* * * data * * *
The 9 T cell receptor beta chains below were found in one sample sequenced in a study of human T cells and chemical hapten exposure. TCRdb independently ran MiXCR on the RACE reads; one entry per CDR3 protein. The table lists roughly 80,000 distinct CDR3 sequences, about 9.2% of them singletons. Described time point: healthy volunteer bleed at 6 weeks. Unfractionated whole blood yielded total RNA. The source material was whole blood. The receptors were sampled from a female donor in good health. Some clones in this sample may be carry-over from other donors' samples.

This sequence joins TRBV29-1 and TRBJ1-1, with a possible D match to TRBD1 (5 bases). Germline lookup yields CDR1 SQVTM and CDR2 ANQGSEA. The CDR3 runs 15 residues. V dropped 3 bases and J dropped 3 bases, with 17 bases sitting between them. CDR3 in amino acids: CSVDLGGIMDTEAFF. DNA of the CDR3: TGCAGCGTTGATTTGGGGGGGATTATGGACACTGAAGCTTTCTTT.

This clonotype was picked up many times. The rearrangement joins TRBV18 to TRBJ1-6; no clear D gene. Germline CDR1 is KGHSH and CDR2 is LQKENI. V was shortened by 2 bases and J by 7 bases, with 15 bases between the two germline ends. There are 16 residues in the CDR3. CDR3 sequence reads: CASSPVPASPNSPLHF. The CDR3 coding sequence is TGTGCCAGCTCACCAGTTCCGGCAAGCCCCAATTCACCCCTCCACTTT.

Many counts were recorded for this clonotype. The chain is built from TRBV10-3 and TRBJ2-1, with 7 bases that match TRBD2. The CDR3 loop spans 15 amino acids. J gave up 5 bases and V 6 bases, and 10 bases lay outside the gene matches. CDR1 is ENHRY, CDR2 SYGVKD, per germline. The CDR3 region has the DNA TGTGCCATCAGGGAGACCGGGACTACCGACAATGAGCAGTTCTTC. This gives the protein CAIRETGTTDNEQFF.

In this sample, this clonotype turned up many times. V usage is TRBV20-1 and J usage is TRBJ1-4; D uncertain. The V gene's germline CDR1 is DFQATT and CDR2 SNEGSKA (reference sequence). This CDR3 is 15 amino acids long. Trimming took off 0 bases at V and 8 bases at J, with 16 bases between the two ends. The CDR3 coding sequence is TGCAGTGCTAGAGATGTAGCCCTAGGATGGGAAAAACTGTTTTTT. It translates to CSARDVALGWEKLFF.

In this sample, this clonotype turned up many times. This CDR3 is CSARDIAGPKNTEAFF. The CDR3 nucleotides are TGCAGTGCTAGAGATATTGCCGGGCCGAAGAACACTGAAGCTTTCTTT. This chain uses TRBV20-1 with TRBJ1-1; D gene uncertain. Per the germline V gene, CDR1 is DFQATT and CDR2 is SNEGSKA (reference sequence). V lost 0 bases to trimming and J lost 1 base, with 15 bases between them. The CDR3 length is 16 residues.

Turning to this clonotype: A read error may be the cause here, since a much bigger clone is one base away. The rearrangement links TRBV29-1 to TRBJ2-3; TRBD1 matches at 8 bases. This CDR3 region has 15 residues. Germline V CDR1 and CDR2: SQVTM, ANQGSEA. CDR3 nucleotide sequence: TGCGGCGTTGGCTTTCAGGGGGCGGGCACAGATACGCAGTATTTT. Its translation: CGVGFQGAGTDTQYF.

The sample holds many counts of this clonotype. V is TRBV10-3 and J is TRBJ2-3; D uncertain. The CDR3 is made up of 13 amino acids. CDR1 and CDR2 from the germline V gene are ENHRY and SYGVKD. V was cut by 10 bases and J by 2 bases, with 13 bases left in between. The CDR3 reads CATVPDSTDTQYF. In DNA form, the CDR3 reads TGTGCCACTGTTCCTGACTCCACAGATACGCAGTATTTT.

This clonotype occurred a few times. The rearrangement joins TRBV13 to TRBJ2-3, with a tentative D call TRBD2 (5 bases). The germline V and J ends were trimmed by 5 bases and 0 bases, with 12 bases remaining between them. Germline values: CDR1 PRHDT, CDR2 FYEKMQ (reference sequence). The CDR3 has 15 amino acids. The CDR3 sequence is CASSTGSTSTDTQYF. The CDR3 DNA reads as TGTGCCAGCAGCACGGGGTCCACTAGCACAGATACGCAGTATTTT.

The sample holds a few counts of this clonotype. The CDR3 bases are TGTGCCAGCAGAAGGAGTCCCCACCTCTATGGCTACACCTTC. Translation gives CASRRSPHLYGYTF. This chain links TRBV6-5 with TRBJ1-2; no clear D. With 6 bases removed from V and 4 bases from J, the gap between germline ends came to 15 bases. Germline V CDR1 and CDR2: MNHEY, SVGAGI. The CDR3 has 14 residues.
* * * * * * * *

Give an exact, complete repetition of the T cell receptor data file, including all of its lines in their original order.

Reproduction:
The 9 T cell receptor beta chains below were found in one sample sequenced in a study of human T cells and chemical hapten exposure. TCRdb independently ran MiXCR on the RACE reads; one entry per CDR3 protein. The table lists roughly 80,000 distinct CDR3 sequences, about 9.2% of them singletons. Described time point: healthy volunteer bleed at 6 weeks. Unfractionated whole blood yielded total RNA. The source material was whole blood. The receptors were sampled from a female donor in good health. Some clones in this sample may be carry-over from other donors' samples.

This sequence joins TRBV29-1 and TRBJ1-1, with a possible D match to TRBD1 (5 bases). Germline lookup yields CDR1 SQVTM and CDR2 ANQGSEA. The CDR3 runs 15 residues. V dropped 3 bases and J dropped 3 bases, with 17 bases sitting between them. CDR3 in amino acids: CSVDLGGIMDTEAFF. DNA of the CDR3: TGCAGCGTTGATTTGGGGGGGATTATGGACACTGAAGCTTTCTTT.

This clonotype was picked up many times. The rearrangement joins TRBV18 to TRBJ1-6; no clear D gene. Germline CDR1 is KGHSH and CDR2 is LQKENI. V was shortened by 2 bases and J by 7 bases, with 15 bases between the two germline ends. There are 16 residues in the CDR3. CDR3 sequence reads: CASSPVPASPNSPLHF. The CDR3 coding sequence is TGTGCCAGCTCACCAGTTCCGGCAAGCCCCAATTCACCCCTCCACTTT.

Many counts were recorded for this clonotype. The chain is built from TRBV10-3 and TRBJ2-1, with 7 bases that match TRBD2. The CDR3 loop spans 15 amino acids. J gave up 5 bases and V 6 bases, and 10 bases lay outside the gene matches. CDR1 is ENHRY, CDR2 SYGVKD, per germline. The CDR3 region has the DNA TGTGCCATCAGGGAGACCGGGACTACCGACAATGAGCAGTTCTTC. This gives the protein CAIRETGTTDNEQFF.

In this sample, this clonotype turned up many times. V usage is TRBV20-1 and J usage is TRBJ1-4; D uncertain. The V gene's germline CDR1 is DFQATT and CDR2 SNEGSKA (reference sequence). This CDR3 is 15 amino acids long. Trimming took off 0 bases at V and 8 bases at J, with 16 bases between the two ends. The CDR3 coding sequence is TGCAGTGCTAGAGATGTAGCCCTAGGATGGGAAAAACTGTTTTTT. It translates to CSARDVALGWEKLFF.

In this sample, this clonotype turned up many times. This CDR3 is CSARDIAGPKNTEAFF. The CDR3 nucleotides are TGCAGTGCTAGAGATATTGCCGGGCCGAAGAACACTGAAGCTTTCTTT. This chain uses TRBV20-1 with TRBJ1-1; D gene uncertain. Per the germline V gene, CDR1 is DFQATT and CDR2 is SNEGSKA (reference sequence). V lost 0 bases to trimming and J lost 1 base, with 15 bases between them. The CDR3 length is 16 residues.

Turning to this clonotype: A read error may be the cause here, since a much bigger clone is one base away. The rearrangement links TRBV29-1 to TRBJ2-3; TRBD1 matches at 8 bases. This CDR3 region has 15 residues. Germline V CDR1 and CDR2: SQVTM, ANQGSEA. CDR3 nucleotide sequence: TGCGGCGTTGGCTTTCAGGGGGCGGGCACAGATACGCAGTATTTT. Its translation: CGVGFQGAGTDTQYF.

The sample holds many counts of this clonotype. V is TRBV10-3 and J is TRBJ2-3; D uncertain. The CDR3 is made up of 13 amino acids. CDR1 and CDR2 from the germline V gene are ENHRY and SYGVKD. V was cut by 10 bases and J by 2 bases, with 13 bases left in between. The CDR3 reads CATVPDSTDTQYF. In DNA form, the CDR3 reads TGTGCCACTGTTCCTGACTCCACAGATACGCAGTATTTT.

This clonotype occurred a few times. The rearrangement joins TRBV13 to TRBJ2-3, with a tentative D call TRBD2 (5 bases). The germline V and J ends were trimmed by 5 bases and 0 bases, with 12 bases remaining between them. Germline values: CDR1 PRHDT, CDR2 FYEKMQ (reference sequence). The CDR3 has 15 amino acids. The CDR3 sequence is CASSTGSTSTDTQYF. The CDR3 DNA reads as TGTGCCAGCAGCACGGGGTCCACTAGCACAGATACGCAGTATTTT.

The sample holds a few counts of this clonotype. The CDR3 bases are TGTGCCAGCAGAAGGAGTCCCCACCTCTATGGCTACACCTTC. Translation gives CASRRSPHLYGYTF. This chain links TRBV6-5 with TRBJ1-2; no clear D. With 6 bases removed from V and 4 bases from J, the gap between germline ends came to 15 bases. Germline V CDR1 and CDR2: MNHEY, SVGAGI. The CDR3 has 14 residues.